Tuesday, 26 February 2013 19:45

Community design innovator Pilloton to speak twice on campus

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    pilloton SUNY Oswego's Office of Business and Community Relations will kick off its new Community Incubator initiative with two appearances in late February by Emily Pilloton, described as "a design activist, builder, social activist and champion of industrial design as a tool to change the world."

     Pilloton, founder and executive director of Project H Design, will appear at 7 p.m. Wednesday, Feb. 27, in a free public presentation on "Humanitarian Design in the Community Incubator" in the college's Hewitt Union ballroom.
     The following day, Feb. 28, at 9 a.m., Pilloton will appear in Hewitt Union ballroom as part of a facilitated discussion with area educators about design solutions originating with educators, students and others in the community that can stimulate development.
     "This is an exciting opportunity for members of our community to explore the concept of Design Thinking and the means by which design ideas can positively impact society," said Chena Tucker, assistant project manager in the Office of Business and Community Relations, who studied sustainable design at Marylhurst University near Portland, Ore.
     In 2010, Pilloton's Project H Design nonprofit began an immersive residency in Bertie, the poorest county in North Carolina. Pilloton lived and worked in Bertie County, and is now in Berkeley working with REALM Charter School.
     In a TED Talk that has nearly 430,000 views, Pilloton explains the vision sparking youth-driven design for community improvements that she said will lead to empowered and inspired teachers and students, useful advances a community can take pride in, creative capital built over time, and education that is more fun, practical and innovative.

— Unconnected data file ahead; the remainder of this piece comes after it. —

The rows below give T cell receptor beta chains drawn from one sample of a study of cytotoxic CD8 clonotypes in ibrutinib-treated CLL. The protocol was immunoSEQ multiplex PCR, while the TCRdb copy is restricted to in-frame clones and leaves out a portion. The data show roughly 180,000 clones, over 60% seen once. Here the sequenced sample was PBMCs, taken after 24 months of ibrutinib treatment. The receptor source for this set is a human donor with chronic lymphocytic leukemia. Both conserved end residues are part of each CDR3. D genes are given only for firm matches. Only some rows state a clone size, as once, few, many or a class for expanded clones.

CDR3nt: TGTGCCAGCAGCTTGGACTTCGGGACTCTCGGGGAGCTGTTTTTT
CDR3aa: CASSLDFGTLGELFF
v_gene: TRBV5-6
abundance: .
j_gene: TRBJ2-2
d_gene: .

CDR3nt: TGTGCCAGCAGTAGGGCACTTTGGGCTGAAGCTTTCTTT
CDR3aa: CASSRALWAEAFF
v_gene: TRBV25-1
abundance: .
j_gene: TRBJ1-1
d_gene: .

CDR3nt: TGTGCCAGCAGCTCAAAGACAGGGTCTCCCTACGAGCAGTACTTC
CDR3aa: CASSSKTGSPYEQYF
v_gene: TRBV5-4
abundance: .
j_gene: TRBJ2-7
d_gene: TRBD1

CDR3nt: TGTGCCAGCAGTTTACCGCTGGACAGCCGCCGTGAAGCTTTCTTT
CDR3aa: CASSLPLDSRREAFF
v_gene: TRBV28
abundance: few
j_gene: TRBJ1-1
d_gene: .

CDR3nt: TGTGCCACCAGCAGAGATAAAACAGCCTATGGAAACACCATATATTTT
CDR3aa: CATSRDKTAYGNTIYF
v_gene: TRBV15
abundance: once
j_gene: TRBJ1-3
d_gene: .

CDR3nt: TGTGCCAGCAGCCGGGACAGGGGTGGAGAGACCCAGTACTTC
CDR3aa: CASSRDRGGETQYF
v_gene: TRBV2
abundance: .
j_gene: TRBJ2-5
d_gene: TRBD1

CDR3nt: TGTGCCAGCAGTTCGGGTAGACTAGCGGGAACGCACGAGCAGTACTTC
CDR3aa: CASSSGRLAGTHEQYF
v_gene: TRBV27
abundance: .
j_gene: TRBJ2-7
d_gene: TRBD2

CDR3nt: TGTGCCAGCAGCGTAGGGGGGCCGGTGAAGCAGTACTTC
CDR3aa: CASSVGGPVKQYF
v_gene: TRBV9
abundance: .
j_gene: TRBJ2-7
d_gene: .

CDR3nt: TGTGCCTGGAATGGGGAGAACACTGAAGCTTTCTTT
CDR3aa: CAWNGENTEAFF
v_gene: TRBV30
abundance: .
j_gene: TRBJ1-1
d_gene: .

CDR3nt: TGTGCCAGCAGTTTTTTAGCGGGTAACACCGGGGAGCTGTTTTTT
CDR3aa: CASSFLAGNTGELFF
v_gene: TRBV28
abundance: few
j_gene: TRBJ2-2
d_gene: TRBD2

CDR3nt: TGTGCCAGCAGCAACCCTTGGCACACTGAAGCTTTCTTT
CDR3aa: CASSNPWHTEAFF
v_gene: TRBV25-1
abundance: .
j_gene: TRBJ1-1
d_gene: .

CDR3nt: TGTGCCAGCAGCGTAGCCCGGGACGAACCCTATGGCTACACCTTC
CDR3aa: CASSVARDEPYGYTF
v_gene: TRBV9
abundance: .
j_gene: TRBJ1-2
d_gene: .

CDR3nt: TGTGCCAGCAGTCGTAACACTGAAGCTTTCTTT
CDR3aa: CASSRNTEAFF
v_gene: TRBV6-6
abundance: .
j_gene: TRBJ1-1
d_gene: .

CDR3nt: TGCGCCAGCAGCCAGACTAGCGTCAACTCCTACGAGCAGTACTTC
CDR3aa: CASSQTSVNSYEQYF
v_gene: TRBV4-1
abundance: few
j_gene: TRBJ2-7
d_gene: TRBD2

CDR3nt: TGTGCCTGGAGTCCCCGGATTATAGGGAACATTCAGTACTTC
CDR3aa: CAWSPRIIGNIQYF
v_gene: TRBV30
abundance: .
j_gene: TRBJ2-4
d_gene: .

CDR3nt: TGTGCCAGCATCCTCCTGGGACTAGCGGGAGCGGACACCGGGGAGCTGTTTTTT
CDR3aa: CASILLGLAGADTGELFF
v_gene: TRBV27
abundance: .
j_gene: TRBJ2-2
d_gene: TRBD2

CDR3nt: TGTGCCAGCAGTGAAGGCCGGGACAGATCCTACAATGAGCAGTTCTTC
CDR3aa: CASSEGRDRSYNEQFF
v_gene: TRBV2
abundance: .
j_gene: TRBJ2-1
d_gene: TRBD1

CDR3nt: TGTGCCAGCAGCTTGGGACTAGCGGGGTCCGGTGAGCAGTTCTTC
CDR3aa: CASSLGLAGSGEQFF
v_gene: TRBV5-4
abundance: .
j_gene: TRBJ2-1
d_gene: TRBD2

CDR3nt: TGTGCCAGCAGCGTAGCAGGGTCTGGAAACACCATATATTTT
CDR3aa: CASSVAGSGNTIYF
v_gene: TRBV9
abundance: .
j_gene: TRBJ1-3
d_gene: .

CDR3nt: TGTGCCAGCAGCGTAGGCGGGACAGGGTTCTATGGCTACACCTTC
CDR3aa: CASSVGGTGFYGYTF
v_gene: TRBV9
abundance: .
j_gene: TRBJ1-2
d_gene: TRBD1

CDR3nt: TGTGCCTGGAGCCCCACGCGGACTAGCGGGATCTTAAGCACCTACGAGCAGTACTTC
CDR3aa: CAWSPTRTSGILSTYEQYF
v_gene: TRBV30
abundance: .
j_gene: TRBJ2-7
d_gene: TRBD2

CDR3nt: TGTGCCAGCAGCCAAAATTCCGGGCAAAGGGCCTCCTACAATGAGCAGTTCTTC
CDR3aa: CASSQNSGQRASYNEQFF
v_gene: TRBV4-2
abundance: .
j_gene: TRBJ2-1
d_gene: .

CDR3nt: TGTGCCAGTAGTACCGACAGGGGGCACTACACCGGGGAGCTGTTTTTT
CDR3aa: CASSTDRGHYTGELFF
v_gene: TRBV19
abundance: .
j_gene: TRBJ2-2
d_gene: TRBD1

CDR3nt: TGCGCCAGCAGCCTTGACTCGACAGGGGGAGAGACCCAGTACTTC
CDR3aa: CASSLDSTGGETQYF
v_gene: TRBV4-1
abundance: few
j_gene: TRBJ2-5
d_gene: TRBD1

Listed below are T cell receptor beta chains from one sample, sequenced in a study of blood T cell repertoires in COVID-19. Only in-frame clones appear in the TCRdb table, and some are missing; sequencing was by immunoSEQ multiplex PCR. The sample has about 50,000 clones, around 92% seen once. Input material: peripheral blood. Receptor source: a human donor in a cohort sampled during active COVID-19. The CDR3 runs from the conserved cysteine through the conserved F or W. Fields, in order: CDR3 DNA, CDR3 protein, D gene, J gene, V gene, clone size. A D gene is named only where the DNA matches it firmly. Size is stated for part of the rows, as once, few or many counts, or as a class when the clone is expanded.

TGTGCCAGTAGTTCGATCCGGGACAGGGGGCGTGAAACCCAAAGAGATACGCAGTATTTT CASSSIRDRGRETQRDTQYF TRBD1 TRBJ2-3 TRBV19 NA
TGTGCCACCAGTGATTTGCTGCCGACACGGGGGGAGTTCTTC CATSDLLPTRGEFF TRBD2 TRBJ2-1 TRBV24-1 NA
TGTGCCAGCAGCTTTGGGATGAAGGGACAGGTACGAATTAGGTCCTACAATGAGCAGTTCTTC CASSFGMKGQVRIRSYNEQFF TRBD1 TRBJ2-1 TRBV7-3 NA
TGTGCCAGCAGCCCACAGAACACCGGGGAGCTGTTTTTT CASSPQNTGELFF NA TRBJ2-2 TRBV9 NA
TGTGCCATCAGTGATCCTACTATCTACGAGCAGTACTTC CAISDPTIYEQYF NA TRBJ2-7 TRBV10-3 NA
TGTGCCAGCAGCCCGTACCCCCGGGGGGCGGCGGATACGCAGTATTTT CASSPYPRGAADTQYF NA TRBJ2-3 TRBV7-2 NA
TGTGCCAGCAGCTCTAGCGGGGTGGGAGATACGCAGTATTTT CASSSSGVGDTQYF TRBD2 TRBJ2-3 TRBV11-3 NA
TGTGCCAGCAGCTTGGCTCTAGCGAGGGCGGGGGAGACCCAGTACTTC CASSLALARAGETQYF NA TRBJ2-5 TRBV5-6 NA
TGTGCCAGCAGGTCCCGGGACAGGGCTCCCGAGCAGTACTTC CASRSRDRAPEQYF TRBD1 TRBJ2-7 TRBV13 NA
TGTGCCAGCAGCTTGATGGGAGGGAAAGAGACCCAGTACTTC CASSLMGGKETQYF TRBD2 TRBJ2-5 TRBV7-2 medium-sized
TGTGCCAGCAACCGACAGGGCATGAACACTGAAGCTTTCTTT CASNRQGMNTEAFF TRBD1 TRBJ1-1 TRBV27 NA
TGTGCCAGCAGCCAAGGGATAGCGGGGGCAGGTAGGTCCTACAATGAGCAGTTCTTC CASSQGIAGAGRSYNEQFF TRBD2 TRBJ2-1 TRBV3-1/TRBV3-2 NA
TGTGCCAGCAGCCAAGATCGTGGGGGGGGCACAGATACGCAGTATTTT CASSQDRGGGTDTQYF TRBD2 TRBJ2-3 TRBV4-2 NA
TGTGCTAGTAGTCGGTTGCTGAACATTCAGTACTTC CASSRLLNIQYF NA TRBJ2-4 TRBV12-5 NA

Her company's website talks about innovative ways to deal with the "demise of rural America," "hollowing out of small towns," "brain drain" and the "dependence on subsidies" that Bertie County represented.
     "Creating the conditions under which change is possible" is the initial goal, and it begins with designing for education, designing from within education and redesigning education itself," Pilloton said.
     Panelists for the Thursday morning, Feb. 28, roundtable will include John Belt, longtime associate professor in the college's technology education program; school superintendents William Crist of the Oswego City School District, Robert Pritchard of Mexico and Christopher Todd of Oswego County BOCES; and Gregg Hefner, commissioner of the county Department of Social Services.
      Parking for each of the events featuring Emily Pilloton is in lots E-18 and, for overflow, R-9, to the south of Hart and Funnelle residence halls.
      For more information, contact the SUNY Oswego Office of Business and Community Relations at 315-312-3492 [email protected]

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